Apple vs Samsung Who Really Won and Lost?
CNET's article: Jury Awards $1B to Apple In Samsung Infringement Case
The court’s decision finding Samsung infringement of Apple utility, design patents for some products has shaken the technology industry. The nearly $1.05 billion was one of the largest awards for product infringement cases to date. The question is who really won and who really lost?
The fact that Apple’s product designs’ were similar to Samsung’ product may not be the biggest issue in this decision. Apple at its core is not about product invention. I would think that everyone knows by now that Apple did not invent the products that it markets, like the micro computer, digital player or smart phone. They were all products that were currently available when Apple produced their own versions.
Apple’s true business is the “usability” of products. Apple has created a trumendous market leveraging usability innovation of technology products. Apple started by developing and producing a computer that “all of us” could use. Apple’s most successful products are when Apple focuses on every aspect of usability. In Apple’s early years there was a cultural force that drove product design. That cultural force is all products should be like an appliance - very easy to use. So the idea behind Apple is to develop very usable technology products and build to a market that desires “high end usability” for a premium.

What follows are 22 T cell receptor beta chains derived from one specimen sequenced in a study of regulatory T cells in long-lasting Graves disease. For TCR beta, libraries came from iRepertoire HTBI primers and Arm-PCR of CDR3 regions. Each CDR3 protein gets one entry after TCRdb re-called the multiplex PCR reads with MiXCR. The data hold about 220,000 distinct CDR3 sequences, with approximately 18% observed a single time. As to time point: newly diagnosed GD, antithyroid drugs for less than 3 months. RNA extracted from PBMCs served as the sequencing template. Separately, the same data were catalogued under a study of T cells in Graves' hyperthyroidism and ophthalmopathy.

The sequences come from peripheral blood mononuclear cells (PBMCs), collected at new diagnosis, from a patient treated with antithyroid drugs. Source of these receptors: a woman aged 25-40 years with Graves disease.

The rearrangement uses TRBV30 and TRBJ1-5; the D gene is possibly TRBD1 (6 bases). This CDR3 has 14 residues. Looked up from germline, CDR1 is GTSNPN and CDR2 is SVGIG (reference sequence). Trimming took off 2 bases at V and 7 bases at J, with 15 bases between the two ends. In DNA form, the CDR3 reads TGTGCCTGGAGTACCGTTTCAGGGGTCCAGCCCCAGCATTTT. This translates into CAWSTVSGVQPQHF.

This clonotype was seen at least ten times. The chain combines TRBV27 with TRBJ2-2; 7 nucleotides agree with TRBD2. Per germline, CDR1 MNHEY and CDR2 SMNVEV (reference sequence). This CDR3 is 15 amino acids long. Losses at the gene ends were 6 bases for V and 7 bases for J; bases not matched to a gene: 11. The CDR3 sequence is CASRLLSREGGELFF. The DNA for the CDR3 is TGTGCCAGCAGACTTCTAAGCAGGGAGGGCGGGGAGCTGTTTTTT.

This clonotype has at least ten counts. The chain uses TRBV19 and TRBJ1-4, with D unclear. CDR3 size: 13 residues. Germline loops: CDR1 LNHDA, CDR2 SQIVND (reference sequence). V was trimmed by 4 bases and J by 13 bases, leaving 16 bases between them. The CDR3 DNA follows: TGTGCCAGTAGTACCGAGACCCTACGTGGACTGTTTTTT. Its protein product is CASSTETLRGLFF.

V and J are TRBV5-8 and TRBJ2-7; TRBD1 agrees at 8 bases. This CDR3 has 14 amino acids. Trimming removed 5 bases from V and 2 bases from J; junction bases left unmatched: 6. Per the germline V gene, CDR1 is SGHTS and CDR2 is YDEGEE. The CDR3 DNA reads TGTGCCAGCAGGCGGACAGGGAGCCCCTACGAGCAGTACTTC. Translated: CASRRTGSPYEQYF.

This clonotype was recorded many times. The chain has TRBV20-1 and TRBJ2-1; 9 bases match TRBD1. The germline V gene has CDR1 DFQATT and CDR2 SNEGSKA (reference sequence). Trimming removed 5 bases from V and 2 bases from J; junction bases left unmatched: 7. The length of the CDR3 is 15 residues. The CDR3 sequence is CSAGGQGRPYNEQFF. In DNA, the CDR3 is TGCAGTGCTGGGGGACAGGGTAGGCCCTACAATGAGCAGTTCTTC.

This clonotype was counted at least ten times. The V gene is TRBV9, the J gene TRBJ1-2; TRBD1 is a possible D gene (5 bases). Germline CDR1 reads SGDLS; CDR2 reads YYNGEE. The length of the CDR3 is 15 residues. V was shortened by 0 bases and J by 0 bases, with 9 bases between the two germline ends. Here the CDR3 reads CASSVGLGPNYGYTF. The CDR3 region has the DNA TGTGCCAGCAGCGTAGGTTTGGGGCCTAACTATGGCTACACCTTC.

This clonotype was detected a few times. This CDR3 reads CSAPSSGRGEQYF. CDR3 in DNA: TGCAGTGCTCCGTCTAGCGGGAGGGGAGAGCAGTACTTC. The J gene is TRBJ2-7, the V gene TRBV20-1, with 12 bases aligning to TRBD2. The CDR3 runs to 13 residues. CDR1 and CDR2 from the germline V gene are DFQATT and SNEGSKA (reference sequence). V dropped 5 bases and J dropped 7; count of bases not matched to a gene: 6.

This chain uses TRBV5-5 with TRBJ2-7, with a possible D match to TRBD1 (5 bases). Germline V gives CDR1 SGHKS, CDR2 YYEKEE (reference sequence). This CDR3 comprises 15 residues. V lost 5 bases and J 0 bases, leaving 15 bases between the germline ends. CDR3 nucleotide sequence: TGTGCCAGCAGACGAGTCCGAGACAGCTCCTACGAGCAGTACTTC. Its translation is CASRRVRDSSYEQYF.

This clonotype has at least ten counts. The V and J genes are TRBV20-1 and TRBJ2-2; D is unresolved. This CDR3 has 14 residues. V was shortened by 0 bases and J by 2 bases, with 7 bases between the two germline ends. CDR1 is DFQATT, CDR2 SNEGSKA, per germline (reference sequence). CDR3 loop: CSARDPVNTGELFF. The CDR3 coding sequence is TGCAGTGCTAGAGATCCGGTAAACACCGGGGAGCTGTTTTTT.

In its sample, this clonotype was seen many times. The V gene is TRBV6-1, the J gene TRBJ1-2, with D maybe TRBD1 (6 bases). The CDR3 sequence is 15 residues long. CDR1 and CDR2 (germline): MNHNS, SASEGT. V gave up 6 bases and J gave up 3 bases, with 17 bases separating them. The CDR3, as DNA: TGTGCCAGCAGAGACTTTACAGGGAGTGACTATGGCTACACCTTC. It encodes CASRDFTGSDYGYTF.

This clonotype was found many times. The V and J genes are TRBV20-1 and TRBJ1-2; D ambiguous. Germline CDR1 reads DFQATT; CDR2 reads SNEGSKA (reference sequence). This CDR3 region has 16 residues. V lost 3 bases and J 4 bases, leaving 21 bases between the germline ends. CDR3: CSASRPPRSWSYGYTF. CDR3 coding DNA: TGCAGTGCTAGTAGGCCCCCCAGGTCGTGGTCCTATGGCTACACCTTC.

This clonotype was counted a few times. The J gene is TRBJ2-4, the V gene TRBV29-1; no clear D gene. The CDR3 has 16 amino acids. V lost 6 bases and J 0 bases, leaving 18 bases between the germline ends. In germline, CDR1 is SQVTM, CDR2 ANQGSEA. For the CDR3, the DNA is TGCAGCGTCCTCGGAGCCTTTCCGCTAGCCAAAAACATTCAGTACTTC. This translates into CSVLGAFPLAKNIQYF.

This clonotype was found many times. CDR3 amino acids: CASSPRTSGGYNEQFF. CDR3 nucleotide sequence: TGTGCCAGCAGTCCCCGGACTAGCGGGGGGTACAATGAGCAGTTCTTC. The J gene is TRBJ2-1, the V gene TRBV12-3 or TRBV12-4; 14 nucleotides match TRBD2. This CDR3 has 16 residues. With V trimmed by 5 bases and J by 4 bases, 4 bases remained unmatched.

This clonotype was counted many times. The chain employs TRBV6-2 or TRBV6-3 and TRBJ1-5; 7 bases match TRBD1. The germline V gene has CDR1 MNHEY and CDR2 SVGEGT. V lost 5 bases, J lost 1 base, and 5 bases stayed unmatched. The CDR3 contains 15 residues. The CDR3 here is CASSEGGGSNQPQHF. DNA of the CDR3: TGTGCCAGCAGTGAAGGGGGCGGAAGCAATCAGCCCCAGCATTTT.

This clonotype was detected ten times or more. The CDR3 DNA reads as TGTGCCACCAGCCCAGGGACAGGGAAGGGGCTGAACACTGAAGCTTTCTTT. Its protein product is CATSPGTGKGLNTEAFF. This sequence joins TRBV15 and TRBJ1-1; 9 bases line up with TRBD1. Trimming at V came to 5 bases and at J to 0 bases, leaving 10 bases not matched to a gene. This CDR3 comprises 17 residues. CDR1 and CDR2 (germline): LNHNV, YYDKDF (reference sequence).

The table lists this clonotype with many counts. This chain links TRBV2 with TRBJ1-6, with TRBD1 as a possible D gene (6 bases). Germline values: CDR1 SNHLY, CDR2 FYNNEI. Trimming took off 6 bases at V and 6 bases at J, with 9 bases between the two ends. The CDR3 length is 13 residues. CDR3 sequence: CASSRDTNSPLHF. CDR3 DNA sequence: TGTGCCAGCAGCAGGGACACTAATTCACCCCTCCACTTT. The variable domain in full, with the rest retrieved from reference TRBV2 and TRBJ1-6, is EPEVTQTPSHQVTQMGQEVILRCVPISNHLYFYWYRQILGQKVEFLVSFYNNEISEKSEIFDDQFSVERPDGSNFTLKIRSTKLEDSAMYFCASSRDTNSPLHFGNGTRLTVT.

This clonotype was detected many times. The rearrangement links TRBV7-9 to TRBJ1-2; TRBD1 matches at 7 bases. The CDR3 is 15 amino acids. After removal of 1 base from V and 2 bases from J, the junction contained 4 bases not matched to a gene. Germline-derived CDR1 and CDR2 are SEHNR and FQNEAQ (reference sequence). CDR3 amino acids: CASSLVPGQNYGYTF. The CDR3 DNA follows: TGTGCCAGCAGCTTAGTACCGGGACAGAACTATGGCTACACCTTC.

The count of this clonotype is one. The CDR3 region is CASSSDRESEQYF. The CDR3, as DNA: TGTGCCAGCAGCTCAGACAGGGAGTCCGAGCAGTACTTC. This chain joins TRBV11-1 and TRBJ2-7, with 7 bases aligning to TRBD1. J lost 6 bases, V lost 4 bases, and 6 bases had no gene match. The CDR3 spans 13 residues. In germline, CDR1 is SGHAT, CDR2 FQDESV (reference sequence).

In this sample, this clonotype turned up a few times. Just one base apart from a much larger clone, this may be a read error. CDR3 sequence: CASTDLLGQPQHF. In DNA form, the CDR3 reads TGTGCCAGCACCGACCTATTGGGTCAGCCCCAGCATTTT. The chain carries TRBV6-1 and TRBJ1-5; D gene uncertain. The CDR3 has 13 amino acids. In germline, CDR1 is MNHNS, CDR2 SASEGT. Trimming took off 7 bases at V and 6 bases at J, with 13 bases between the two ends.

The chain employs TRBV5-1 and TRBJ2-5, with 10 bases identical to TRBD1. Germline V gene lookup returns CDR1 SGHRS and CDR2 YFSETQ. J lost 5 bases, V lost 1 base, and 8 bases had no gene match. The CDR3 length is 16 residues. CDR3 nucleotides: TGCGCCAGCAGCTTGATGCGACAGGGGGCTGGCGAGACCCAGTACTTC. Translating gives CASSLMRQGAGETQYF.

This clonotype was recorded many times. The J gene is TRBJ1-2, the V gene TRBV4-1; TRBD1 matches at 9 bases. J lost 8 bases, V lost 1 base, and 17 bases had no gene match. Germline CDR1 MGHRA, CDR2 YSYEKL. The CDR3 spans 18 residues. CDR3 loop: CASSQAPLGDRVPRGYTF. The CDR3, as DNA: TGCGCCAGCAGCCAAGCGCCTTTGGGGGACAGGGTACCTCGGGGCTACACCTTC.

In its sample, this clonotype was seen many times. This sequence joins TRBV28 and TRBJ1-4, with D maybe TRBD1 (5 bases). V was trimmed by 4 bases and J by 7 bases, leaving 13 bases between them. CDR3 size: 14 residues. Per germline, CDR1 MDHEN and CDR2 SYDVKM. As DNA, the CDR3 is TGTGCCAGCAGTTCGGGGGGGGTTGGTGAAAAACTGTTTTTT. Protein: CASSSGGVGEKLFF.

With the court’s decision, Apple’s products are now connected to the level of Samsungs’ products. Samsung has never been seen as a first line technology product innovator. Samsung is most known for lagging behind and developing similar cost effective technology products. With the court’s decision Apple and Samsung product designs were effectively connected at the same level. Samsung products were elevated to the stature of Apple’s design and innovation while Apple products were lowered to the level of Samsungs.
Was this connection good for Apple? Maybe not for the long term, but one thing is sure is that Apple needs to understand and keep with its business model. Continuing to focus on design patent infringements is not what Apple is all about. For Apple to continue to divert itself from furthering design usability means Apple is losing ground with its customers, market identification and business model.
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